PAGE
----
I’m not sure who agreed to the plan for all of us to ride in the back because, of course, there were no seats, let alone seat belts.
Without letting common sense get in the way, youthful exuberance prevailed and the loading began: drums, amps, guitars, two-fours of Labatt’s Blue and bags of chips. The ride to Ottawa was about two hours from Glengarry, so sustenance was required. If memory serves, there were six of us back there with two up front in the cab.
Once loaded, we climbed up into the cargo hold to test our pal’s generous road trip accommodations.
I can still remember my surprise and concern when they closed the big hinged doors on the back of the truck. It was pitch black in there.
With our eyes fighting to adjust from bright sunshine to extreme darkness, I remember focusing on a tiny rust hole emitting the only natural light in the back of the truck. The hole wasn’t big enough to poke a finger through and we knew we needed a better solution to our lighting situation.
Soon we were banging on the doors to climb out and rustle some flashlights from Doug’s dad who was shaking his head at us from the back porch of the farmhouse.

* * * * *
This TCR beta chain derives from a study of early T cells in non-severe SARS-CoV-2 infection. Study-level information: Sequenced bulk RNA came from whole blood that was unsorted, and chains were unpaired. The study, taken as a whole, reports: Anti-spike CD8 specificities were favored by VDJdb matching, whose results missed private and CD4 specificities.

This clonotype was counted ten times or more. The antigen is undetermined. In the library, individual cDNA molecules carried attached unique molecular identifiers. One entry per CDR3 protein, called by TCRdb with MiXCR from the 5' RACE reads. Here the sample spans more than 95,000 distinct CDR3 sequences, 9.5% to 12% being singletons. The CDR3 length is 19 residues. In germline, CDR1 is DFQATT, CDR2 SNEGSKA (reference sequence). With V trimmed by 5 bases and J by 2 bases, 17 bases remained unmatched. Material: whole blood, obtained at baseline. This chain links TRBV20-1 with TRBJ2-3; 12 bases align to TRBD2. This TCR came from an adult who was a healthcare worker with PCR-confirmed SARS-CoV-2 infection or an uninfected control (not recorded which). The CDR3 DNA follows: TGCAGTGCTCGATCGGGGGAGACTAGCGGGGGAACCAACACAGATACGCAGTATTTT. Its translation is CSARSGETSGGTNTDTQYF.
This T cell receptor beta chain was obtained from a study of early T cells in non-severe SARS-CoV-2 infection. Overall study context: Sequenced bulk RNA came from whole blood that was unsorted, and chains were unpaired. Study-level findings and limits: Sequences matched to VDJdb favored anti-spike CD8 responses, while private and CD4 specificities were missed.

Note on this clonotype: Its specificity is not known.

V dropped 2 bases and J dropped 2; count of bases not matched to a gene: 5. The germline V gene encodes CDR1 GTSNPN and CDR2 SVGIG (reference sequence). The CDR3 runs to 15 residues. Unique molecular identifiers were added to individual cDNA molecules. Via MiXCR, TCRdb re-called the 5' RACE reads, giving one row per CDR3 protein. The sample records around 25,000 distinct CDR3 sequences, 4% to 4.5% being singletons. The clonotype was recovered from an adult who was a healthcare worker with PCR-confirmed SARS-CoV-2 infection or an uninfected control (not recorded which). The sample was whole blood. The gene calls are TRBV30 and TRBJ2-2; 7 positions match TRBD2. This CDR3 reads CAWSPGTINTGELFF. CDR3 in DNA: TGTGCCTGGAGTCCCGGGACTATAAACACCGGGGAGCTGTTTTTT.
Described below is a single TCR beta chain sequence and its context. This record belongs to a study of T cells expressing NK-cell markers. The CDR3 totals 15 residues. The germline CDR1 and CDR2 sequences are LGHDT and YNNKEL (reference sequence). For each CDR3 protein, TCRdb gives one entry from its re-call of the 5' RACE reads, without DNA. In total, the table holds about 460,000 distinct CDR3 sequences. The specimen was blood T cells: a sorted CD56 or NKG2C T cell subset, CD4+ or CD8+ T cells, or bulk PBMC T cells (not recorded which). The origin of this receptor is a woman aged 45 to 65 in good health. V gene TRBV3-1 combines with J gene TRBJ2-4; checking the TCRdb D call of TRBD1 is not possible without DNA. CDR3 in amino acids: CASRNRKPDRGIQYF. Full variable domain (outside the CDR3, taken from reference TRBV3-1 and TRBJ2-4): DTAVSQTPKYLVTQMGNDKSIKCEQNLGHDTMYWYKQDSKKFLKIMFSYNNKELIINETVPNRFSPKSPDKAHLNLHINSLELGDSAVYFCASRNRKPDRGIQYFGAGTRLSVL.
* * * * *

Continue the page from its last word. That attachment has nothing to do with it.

Another thought soon crossed my mind: refrigerated truck would probably mean “air tight” cargo hold, correct? What if we ran out of oxygen on the trip? With six of us in there, surely fresh air wouldn’t last long.
Doug and I put our heads together and quickly came up with a MacGyver-worthy solution to build a rudimentary messaging system to our driver should we start to lose air out on the open road.
We tied strings of bailer twine (used for making hay bales) and secured one end from the steering wheel in the cab. We ran the twine out the drivers side window, over the top of the truck and down into the cargo hold, through those big back doors. No air? Simply, pull on the rope. I relaxed knowing Happy would feel a little tug on the steering wheel and pull over to save us from suffocating.
With our comfort secured, the road trip to Ottawa began.
The back of that truck had the feel of a rolling, low-budget discotheque. The flashlights illuminated the anticipation on our faces and we started to sway down the road. The portable cassette player was cranked as we passed around bottles of Labatt’s Blue.
Doug balanced two beer bottles between his stretched out legs as he sat on the floor of the truck with his back against one of the side walls. I remember the flashlight dangling, hung around his neck while he changed the strings on his guitar.